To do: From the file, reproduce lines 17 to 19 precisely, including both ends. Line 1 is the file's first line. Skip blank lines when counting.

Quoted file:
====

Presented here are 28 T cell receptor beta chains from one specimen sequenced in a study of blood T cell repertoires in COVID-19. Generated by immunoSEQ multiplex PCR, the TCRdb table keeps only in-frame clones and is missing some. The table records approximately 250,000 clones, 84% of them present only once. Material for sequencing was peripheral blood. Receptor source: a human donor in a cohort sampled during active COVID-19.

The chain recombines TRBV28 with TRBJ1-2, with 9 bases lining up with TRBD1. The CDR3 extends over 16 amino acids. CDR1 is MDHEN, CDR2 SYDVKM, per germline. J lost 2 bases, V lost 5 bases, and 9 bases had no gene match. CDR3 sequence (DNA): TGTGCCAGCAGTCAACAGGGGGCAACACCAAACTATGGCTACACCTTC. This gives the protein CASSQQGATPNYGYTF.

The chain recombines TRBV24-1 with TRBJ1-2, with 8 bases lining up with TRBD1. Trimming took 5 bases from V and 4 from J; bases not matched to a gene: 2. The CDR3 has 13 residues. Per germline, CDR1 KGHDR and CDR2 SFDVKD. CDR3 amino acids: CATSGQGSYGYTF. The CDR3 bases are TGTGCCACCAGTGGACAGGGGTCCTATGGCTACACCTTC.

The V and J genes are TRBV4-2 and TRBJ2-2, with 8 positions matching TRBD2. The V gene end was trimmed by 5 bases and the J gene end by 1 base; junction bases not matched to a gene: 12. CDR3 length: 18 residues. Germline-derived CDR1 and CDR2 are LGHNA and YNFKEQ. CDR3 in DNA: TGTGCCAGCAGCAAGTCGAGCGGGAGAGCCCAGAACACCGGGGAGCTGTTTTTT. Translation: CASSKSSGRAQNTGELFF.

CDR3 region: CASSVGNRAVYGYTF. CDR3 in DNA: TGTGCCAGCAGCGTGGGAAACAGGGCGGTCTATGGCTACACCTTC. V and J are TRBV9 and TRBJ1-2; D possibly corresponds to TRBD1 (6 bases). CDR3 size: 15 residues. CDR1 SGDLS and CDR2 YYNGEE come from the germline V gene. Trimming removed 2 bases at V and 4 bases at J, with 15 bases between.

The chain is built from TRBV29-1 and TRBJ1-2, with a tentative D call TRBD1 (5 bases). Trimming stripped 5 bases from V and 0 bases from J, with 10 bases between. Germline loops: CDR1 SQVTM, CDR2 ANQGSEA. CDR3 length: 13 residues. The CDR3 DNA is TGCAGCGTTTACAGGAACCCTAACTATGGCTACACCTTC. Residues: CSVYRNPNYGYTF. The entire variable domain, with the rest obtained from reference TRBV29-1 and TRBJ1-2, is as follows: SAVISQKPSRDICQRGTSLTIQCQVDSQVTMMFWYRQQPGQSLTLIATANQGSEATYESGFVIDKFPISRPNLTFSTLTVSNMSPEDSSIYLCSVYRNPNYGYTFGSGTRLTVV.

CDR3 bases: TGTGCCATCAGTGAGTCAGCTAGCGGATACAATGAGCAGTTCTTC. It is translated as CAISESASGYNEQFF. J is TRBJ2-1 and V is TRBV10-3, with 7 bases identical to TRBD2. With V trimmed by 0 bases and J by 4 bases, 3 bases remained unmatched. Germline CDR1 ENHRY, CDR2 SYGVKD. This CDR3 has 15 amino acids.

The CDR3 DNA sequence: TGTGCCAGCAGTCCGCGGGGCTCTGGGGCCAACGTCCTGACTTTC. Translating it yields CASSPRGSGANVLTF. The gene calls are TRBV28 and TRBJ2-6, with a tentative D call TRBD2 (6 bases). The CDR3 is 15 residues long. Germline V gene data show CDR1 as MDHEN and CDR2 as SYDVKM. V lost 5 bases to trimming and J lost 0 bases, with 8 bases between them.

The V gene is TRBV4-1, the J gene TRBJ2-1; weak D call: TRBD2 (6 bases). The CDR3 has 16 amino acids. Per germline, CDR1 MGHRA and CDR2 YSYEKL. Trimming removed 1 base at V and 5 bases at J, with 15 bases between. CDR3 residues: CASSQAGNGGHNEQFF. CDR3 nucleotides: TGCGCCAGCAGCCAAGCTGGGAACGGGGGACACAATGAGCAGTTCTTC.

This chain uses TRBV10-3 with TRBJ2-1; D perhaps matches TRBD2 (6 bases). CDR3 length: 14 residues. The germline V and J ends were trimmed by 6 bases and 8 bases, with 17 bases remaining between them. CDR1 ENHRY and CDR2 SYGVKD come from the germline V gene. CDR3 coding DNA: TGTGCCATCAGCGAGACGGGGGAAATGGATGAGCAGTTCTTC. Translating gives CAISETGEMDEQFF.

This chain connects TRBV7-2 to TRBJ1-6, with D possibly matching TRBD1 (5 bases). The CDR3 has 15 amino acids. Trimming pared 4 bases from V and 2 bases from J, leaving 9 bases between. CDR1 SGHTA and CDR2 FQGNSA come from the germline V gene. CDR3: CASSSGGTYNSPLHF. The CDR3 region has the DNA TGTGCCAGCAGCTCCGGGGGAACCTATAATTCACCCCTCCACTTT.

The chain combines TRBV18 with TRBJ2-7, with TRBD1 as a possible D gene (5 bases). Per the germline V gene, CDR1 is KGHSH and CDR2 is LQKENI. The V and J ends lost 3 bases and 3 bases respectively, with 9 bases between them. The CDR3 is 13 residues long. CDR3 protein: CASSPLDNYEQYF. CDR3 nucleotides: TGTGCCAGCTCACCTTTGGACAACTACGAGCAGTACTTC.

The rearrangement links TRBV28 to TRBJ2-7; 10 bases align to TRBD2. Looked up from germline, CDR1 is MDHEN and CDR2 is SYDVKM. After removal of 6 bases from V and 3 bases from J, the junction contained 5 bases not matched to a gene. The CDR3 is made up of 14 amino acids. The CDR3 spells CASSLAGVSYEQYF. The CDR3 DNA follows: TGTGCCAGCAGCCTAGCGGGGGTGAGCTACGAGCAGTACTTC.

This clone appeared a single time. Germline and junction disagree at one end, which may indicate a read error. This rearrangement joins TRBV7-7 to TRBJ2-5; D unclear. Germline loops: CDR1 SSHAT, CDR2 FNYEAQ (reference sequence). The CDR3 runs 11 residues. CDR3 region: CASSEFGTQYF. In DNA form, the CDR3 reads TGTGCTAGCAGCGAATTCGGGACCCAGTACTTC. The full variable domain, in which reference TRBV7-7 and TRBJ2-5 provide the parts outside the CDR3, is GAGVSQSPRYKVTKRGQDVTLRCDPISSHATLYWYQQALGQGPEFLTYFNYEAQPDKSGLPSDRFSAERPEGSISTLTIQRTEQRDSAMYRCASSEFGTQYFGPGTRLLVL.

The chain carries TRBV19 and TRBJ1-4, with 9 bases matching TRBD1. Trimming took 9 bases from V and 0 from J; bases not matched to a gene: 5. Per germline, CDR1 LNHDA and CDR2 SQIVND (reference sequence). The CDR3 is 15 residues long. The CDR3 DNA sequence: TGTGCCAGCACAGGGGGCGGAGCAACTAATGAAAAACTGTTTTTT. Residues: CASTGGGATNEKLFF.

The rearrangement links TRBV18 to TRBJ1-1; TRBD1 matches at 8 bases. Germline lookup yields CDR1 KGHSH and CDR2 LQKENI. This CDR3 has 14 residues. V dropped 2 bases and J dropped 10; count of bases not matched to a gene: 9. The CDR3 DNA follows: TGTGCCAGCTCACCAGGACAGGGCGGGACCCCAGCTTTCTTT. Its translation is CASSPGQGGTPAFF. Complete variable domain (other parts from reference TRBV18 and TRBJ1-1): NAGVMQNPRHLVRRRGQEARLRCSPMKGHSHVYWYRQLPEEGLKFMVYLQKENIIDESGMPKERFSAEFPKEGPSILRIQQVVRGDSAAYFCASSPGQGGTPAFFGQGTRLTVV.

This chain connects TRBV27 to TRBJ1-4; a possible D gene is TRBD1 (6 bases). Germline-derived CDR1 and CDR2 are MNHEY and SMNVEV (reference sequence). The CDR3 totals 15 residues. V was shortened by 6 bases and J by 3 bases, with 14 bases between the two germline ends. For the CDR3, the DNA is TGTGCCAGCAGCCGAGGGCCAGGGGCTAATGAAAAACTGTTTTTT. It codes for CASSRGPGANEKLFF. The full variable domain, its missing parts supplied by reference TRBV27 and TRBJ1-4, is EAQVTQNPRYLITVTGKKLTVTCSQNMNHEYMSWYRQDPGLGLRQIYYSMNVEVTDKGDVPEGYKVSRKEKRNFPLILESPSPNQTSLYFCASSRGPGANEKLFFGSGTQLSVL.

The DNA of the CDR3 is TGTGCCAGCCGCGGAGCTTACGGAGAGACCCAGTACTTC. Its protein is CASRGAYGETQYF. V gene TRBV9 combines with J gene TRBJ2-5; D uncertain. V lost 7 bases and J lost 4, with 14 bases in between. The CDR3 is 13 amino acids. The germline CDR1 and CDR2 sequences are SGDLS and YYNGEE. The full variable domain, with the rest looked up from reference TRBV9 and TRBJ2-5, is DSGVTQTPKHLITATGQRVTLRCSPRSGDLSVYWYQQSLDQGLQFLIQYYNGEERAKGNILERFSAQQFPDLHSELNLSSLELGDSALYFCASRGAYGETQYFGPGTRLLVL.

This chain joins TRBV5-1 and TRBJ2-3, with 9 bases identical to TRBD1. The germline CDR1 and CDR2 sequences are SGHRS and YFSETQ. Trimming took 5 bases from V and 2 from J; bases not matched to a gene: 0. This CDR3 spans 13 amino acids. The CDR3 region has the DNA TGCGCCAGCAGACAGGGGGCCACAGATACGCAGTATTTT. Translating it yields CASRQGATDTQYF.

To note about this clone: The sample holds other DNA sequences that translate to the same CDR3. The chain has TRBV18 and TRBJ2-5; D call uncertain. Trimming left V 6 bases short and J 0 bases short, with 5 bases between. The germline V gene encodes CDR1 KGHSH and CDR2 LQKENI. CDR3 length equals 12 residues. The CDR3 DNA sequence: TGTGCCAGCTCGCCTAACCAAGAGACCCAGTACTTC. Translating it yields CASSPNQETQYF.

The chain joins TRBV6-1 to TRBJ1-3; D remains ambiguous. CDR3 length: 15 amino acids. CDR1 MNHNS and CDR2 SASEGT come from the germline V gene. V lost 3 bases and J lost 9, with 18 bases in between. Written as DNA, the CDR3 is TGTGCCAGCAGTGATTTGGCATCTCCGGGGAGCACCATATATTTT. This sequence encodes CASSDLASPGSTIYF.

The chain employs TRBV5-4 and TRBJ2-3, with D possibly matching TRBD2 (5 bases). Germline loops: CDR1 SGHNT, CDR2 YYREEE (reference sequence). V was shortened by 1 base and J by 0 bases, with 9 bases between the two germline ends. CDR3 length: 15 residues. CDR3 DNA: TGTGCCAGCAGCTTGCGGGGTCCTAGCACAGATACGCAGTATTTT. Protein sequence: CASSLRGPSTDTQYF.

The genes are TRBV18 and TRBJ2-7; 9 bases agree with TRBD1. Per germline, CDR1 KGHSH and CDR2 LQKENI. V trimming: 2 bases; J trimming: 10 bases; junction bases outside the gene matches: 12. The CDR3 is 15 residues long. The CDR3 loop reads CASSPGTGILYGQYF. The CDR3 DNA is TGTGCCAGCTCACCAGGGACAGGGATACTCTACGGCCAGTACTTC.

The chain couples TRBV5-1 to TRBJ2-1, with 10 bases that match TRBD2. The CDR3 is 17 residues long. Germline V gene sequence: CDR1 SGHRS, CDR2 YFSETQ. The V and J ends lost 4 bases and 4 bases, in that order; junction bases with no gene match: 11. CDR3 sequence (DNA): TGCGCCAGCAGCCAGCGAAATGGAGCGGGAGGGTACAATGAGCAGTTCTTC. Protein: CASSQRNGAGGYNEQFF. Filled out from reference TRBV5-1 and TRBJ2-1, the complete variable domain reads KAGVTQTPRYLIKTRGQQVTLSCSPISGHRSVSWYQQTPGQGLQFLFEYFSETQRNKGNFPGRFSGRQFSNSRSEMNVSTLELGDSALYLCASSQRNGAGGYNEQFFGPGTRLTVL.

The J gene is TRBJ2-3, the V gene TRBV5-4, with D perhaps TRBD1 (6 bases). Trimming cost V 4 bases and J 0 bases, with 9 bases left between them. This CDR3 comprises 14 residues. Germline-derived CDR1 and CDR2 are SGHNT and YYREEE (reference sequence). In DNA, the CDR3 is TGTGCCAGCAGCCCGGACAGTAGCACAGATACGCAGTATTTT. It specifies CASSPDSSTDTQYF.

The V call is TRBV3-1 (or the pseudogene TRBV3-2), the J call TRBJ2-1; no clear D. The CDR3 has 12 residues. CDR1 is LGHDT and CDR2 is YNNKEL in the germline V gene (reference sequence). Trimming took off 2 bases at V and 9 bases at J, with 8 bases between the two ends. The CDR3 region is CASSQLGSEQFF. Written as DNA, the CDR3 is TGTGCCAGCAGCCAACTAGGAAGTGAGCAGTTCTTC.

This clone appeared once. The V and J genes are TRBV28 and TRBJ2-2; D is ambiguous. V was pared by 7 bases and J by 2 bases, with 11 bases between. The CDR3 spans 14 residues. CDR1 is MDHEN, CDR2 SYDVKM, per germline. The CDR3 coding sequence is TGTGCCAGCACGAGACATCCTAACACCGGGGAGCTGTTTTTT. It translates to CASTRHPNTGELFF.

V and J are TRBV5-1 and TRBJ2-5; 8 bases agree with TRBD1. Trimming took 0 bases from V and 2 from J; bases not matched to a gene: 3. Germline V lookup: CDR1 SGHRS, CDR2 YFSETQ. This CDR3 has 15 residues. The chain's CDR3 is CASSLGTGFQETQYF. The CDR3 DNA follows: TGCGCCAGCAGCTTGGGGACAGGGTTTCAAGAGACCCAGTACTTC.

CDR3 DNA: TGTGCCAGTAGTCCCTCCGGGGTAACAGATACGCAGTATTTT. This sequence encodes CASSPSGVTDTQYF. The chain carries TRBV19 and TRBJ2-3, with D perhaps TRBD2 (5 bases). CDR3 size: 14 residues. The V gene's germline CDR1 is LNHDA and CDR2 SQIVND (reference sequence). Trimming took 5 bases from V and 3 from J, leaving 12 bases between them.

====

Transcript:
This chain connects TRBV27 to TRBJ1-4; a possible D gene is TRBD1 (6 bases). Germline-derived CDR1 and CDR2 are MNHEY and SMNVEV (reference sequence). The CDR3 totals 15 residues. V was shortened by 6 bases and J by 3 bases, with 14 bases between the two germline ends. For the CDR3, the DNA is TGTGCCAGCAGCCGAGGGCCAGGGGCTAATGAAAAACTGTTTTTT. It codes for CASSRGPGANEKLFF. The full variable domain, its missing parts supplied by reference TRBV27 and TRBJ1-4, is EAQVTQNPRYLITVTGKKLTVTCSQNMNHEYMSWYRQDPGLGLRQIYYSMNVEVTDKGDVPEGYKVSRKEKRNFPLILESPSPNQTSLYFCASSRGPGANEKLFFGSGTQLSVL.

The DNA of the CDR3 is TGTGCCAGCCGCGGAGCTTACGGAGAGACCCAGTACTTC. Its protein is CASRGAYGETQYF. V gene TRBV9 combines with J gene TRBJ2-5; D uncertain. V lost 7 bases and J lost 4, with 14 bases in between. The CDR3 is 13 amino acids. The germline CDR1 and CDR2 sequences are SGDLS and YYNGEE. The full variable domain, with the rest looked up from reference TRBV9 and TRBJ2-5, is DSGVTQTPKHLITATGQRVTLRCSPRSGDLSVYWYQQSLDQGLQFLIQYYNGEERAKGNILERFSAQQFPDLHSELNLSSLELGDSALYFCASRGAYGETQYFGPGTRLLVL.

This chain joins TRBV5-1 and TRBJ2-3, with 9 bases identical to TRBD1. The germline CDR1 and CDR2 sequences are SGHRS and YFSETQ. Trimming took 5 bases from V and 2 from J; bases not matched to a gene: 0. This CDR3 spans 13 amino acids. The CDR3 region has the DNA TGCGCCAGCAGACAGGGGGCCACAGATACGCAGTATTTT. Translating it yields CASRQGATDTQYF.